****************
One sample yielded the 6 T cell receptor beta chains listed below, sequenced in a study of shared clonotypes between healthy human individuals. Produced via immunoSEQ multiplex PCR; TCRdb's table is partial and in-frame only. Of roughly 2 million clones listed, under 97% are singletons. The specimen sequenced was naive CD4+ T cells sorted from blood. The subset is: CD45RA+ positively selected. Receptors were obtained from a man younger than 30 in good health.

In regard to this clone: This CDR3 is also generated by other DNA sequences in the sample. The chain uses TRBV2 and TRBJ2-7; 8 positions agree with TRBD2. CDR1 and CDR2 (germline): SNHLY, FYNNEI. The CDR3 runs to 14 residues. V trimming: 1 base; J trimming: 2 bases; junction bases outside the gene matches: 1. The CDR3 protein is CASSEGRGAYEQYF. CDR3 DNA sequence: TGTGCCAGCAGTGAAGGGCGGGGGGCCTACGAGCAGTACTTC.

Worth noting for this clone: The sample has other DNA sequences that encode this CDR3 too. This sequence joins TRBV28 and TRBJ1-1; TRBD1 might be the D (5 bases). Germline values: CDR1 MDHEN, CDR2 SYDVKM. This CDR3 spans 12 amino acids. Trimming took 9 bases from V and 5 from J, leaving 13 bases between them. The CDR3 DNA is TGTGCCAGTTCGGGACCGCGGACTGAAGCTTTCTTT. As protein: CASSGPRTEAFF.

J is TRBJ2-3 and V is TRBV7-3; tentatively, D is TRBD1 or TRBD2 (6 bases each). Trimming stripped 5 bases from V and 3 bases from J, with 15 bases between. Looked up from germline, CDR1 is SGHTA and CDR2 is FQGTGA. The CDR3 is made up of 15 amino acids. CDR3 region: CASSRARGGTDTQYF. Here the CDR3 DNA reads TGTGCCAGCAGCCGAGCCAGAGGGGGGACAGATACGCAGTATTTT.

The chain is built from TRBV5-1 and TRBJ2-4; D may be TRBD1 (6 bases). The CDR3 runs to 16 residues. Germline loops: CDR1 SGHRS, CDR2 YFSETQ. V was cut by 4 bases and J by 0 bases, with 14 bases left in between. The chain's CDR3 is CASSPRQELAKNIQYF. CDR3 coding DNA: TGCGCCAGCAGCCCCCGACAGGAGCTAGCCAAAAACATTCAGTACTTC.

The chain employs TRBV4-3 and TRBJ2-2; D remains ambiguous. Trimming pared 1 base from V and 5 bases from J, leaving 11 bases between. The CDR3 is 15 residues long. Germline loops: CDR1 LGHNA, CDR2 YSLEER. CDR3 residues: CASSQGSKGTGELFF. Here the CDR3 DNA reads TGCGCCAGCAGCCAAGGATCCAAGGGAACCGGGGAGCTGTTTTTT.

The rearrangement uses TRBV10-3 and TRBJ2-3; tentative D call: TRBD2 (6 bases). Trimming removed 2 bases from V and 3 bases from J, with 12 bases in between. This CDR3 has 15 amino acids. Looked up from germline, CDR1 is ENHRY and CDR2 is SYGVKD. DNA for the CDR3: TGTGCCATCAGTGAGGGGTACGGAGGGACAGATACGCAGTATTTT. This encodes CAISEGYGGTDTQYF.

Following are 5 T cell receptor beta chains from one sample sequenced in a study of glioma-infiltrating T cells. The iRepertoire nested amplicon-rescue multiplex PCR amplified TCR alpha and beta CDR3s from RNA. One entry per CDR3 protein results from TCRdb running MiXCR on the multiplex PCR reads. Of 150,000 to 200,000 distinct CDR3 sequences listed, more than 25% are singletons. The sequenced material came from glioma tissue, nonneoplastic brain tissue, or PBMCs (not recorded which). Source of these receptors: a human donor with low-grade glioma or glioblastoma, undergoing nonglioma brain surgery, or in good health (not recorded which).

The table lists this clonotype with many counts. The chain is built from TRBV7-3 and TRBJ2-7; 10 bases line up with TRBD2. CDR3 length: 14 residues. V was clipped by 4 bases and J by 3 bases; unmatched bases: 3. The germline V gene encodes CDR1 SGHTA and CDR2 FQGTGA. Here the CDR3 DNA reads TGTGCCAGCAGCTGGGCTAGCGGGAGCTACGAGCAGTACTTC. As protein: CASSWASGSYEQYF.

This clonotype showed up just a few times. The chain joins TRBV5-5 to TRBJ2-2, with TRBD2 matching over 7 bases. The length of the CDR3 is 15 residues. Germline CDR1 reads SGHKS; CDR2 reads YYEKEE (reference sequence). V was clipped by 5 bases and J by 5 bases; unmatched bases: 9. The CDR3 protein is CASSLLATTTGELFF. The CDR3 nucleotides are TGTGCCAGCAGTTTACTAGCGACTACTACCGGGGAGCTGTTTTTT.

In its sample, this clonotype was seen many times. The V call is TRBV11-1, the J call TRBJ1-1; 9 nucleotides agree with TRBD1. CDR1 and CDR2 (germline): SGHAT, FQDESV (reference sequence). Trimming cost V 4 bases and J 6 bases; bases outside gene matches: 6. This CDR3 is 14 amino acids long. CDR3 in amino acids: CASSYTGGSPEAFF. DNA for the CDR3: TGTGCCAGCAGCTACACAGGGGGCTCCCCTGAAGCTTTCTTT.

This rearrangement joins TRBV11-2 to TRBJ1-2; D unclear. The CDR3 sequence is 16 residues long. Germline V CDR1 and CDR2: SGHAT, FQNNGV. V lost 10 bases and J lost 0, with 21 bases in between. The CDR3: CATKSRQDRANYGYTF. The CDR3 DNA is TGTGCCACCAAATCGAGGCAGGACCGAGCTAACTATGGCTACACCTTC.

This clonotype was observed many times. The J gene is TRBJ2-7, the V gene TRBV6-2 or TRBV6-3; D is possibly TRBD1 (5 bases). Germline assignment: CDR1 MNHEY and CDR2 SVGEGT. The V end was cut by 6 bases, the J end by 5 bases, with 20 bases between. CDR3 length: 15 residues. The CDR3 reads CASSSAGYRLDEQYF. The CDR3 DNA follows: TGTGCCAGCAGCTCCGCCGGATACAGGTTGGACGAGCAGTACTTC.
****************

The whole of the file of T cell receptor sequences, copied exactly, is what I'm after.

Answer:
One sample yielded the 6 T cell receptor beta chains listed below, sequenced in a study of shared clonotypes between healthy human individuals. Produced via immunoSEQ multiplex PCR; TCRdb's table is partial and in-frame only. Of roughly 2 million clones listed, under 97% are singletons. The specimen sequenced was naive CD4+ T cells sorted from blood. The subset is: CD45RA+ positively selected. Receptors were obtained from a man younger than 30 in good health.

In regard to this clone: This CDR3 is also generated by other DNA sequences in the sample. The chain uses TRBV2 and TRBJ2-7; 8 positions agree with TRBD2. CDR1 and CDR2 (germline): SNHLY, FYNNEI. The CDR3 runs to 14 residues. V trimming: 1 base; J trimming: 2 bases; junction bases outside the gene matches: 1. The CDR3 protein is CASSEGRGAYEQYF. CDR3 DNA sequence: TGTGCCAGCAGTGAAGGGCGGGGGGCCTACGAGCAGTACTTC.

Worth noting for this clone: The sample has other DNA sequences that encode this CDR3 too. This sequence joins TRBV28 and TRBJ1-1; TRBD1 might be the D (5 bases). Germline values: CDR1 MDHEN, CDR2 SYDVKM. This CDR3 spans 12 amino acids. Trimming took 9 bases from V and 5 from J, leaving 13 bases between them. The CDR3 DNA is TGTGCCAGTTCGGGACCGCGGACTGAAGCTTTCTTT. As protein: CASSGPRTEAFF.

J is TRBJ2-3 and V is TRBV7-3; tentatively, D is TRBD1 or TRBD2 (6 bases each). Trimming stripped 5 bases from V and 3 bases from J, with 15 bases between. Looked up from germline, CDR1 is SGHTA and CDR2 is FQGTGA. The CDR3 is made up of 15 amino acids. CDR3 region: CASSRARGGTDTQYF. Here the CDR3 DNA reads TGTGCCAGCAGCCGAGCCAGAGGGGGGACAGATACGCAGTATTTT.

The chain is built from TRBV5-1 and TRBJ2-4; D may be TRBD1 (6 bases). The CDR3 runs to 16 residues. Germline loops: CDR1 SGHRS, CDR2 YFSETQ. V was cut by 4 bases and J by 0 bases, with 14 bases left in between. The chain's CDR3 is CASSPRQELAKNIQYF. CDR3 coding DNA: TGCGCCAGCAGCCCCCGACAGGAGCTAGCCAAAAACATTCAGTACTTC.

The chain employs TRBV4-3 and TRBJ2-2; D remains ambiguous. Trimming pared 1 base from V and 5 bases from J, leaving 11 bases between. The CDR3 is 15 residues long. Germline loops: CDR1 LGHNA, CDR2 YSLEER. CDR3 residues: CASSQGSKGTGELFF. Here the CDR3 DNA reads TGCGCCAGCAGCCAAGGATCCAAGGGAACCGGGGAGCTGTTTTTT.

The rearrangement uses TRBV10-3 and TRBJ2-3; tentative D call: TRBD2 (6 bases). Trimming removed 2 bases from V and 3 bases from J, with 12 bases in between. This CDR3 has 15 amino acids. Looked up from germline, CDR1 is ENHRY and CDR2 is SYGVKD. DNA for the CDR3: TGTGCCATCAGTGAGGGGTACGGAGGGACAGATACGCAGTATTTT. This encodes CAISEGYGGTDTQYF.

Following are 5 T cell receptor beta chains from one sample sequenced in a study of glioma-infiltrating T cells. The iRepertoire nested amplicon-rescue multiplex PCR amplified TCR alpha and beta CDR3s from RNA. One entry per CDR3 protein results from TCRdb running MiXCR on the multiplex PCR reads. Of 150,000 to 200,000 distinct CDR3 sequences listed, more than 25% are singletons. The sequenced material came from glioma tissue, nonneoplastic brain tissue, or PBMCs (not recorded which). Source of these receptors: a human donor with low-grade glioma or glioblastoma, undergoing nonglioma brain surgery, or in good health (not recorded which).

The table lists this clonotype with many counts. The chain is built from TRBV7-3 and TRBJ2-7; 10 bases line up with TRBD2. CDR3 length: 14 residues. V was clipped by 4 bases and J by 3 bases; unmatched bases: 3. The germline V gene encodes CDR1 SGHTA and CDR2 FQGTGA. Here the CDR3 DNA reads TGTGCCAGCAGCTGGGCTAGCGGGAGCTACGAGCAGTACTTC. As protein: CASSWASGSYEQYF.

This clonotype showed up just a few times. The chain joins TRBV5-5 to TRBJ2-2, with TRBD2 matching over 7 bases. The length of the CDR3 is 15 residues. Germline CDR1 reads SGHKS; CDR2 reads YYEKEE (reference sequence). V was clipped by 5 bases and J by 5 bases; unmatched bases: 9. The CDR3 protein is CASSLLATTTGELFF. The CDR3 nucleotides are TGTGCCAGCAGTTTACTAGCGACTACTACCGGGGAGCTGTTTTTT.

In its sample, this clonotype was seen many times. The V call is TRBV11-1, the J call TRBJ1-1; 9 nucleotides agree with TRBD1. CDR1 and CDR2 (germline): SGHAT, FQDESV (reference sequence). Trimming cost V 4 bases and J 6 bases; bases outside gene matches: 6. This CDR3 is 14 amino acids long. CDR3 in amino acids: CASSYTGGSPEAFF. DNA for the CDR3: TGTGCCAGCAGCTACACAGGGGGCTCCCCTGAAGCTTTCTTT.

This rearrangement joins TRBV11-2 to TRBJ1-2; D unclear. The CDR3 sequence is 16 residues long. Germline V CDR1 and CDR2: SGHAT, FQNNGV. V lost 10 bases and J lost 0, with 21 bases in between. The CDR3: CATKSRQDRANYGYTF. The CDR3 DNA is TGTGCCACCAAATCGAGGCAGGACCGAGCTAACTATGGCTACACCTTC.

This clonotype was observed many times. The J gene is TRBJ2-7, the V gene TRBV6-2 or TRBV6-3; D is possibly TRBD1 (5 bases). Germline assignment: CDR1 MNHEY and CDR2 SVGEGT. The V end was cut by 6 bases, the J end by 5 bases, with 20 bases between. CDR3 length: 15 residues. The CDR3 reads CASSSAGYRLDEQYF. The CDR3 DNA follows: TGTGCCAGCAGCTCCGCCGGATACAGGTTGGACGAGCAGTACTTC.